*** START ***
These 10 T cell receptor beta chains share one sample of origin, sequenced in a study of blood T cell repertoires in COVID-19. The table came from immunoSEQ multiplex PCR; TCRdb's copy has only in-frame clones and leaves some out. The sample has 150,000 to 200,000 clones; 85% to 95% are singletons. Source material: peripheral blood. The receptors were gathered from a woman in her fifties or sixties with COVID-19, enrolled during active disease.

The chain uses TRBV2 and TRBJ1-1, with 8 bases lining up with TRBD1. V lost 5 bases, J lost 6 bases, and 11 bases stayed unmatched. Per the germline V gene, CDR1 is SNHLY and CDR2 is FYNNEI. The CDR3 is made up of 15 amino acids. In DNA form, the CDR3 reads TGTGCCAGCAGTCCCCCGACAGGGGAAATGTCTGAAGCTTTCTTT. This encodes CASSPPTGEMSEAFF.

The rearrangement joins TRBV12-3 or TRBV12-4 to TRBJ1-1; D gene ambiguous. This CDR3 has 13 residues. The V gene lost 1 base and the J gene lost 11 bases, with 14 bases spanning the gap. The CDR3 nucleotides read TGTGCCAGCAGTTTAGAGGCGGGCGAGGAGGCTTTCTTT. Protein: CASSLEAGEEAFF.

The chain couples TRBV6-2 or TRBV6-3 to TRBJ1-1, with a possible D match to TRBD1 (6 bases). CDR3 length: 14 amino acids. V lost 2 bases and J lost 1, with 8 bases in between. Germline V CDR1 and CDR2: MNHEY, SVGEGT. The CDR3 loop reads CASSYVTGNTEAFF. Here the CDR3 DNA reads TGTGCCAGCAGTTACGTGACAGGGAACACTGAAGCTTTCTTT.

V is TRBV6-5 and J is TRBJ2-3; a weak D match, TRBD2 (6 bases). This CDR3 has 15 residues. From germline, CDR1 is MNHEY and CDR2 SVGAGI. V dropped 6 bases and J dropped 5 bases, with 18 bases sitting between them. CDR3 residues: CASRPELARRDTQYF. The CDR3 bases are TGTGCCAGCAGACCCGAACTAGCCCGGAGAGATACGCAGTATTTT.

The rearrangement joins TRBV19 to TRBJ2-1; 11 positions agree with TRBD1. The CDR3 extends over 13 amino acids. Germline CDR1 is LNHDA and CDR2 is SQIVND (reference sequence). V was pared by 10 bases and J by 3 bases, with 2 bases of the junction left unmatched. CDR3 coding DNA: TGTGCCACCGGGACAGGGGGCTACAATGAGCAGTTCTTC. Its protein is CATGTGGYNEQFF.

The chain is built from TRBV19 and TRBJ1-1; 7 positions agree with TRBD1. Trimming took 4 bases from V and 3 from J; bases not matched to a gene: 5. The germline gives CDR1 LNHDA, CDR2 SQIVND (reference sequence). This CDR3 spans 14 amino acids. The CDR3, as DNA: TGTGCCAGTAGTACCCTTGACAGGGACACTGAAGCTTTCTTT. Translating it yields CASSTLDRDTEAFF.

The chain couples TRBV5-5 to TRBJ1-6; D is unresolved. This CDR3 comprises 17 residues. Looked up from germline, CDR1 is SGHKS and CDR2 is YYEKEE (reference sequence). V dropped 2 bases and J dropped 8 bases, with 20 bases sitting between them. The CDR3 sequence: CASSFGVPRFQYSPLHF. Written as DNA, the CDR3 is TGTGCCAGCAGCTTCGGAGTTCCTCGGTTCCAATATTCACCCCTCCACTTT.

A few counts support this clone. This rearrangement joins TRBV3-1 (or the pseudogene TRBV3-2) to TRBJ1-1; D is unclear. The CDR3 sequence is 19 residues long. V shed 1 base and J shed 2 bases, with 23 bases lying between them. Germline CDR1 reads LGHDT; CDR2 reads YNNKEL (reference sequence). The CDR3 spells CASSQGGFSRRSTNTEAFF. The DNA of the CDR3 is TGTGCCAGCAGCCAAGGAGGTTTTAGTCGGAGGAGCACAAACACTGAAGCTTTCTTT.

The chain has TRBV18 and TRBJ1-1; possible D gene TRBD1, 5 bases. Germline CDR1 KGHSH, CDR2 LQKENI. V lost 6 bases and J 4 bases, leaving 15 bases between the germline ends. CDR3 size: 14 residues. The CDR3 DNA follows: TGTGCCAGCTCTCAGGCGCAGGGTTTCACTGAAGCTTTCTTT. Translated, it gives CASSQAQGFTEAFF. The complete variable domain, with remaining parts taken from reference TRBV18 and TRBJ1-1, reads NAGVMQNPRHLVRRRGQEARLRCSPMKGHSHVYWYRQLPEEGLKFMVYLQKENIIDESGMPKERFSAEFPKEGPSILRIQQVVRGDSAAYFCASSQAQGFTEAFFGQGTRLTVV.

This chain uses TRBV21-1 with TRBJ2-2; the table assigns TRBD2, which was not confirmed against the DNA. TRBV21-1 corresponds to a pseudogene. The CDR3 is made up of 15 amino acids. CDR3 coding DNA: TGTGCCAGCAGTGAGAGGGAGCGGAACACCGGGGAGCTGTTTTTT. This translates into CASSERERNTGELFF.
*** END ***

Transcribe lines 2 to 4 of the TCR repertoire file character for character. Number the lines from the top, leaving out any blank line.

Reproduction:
The chain uses TRBV2 and TRBJ1-1, with 8 bases lining up with TRBD1. V lost 5 bases, J lost 6 bases, and 11 bases stayed unmatched. Per the germline V gene, CDR1 is SNHLY and CDR2 is FYNNEI. The CDR3 is made up of 15 amino acids. In DNA form, the CDR3 reads TGTGCCAGCAGTCCCCCGACAGGGGAAATGTCTGAAGCTTTCTTT. This encodes CASSPPTGEMSEAFF.

The rearrangement joins TRBV12-3 or TRBV12-4 to TRBJ1-1; D gene ambiguous. This CDR3 has 13 residues. The V gene lost 1 base and the J gene lost 11 bases, with 14 bases spanning the gap. The CDR3 nucleotides read TGTGCCAGCAGTTTAGAGGCGGGCGAGGAGGCTTTCTTT. Protein: CASSLEAGEEAFF.

The chain couples TRBV6-2 or TRBV6-3 to TRBJ1-1, with a possible D match to TRBD1 (6 bases). CDR3 length: 14 amino acids. V lost 2 bases and J lost 1, with 8 bases in between. Germline V CDR1 and CDR2: MNHEY, SVGEGT. The CDR3 loop reads CASSYVTGNTEAFF. Here the CDR3 DNA reads TGTGCCAGCAGTTACGTGACAGGGAACACTGAAGCTTTCTTT.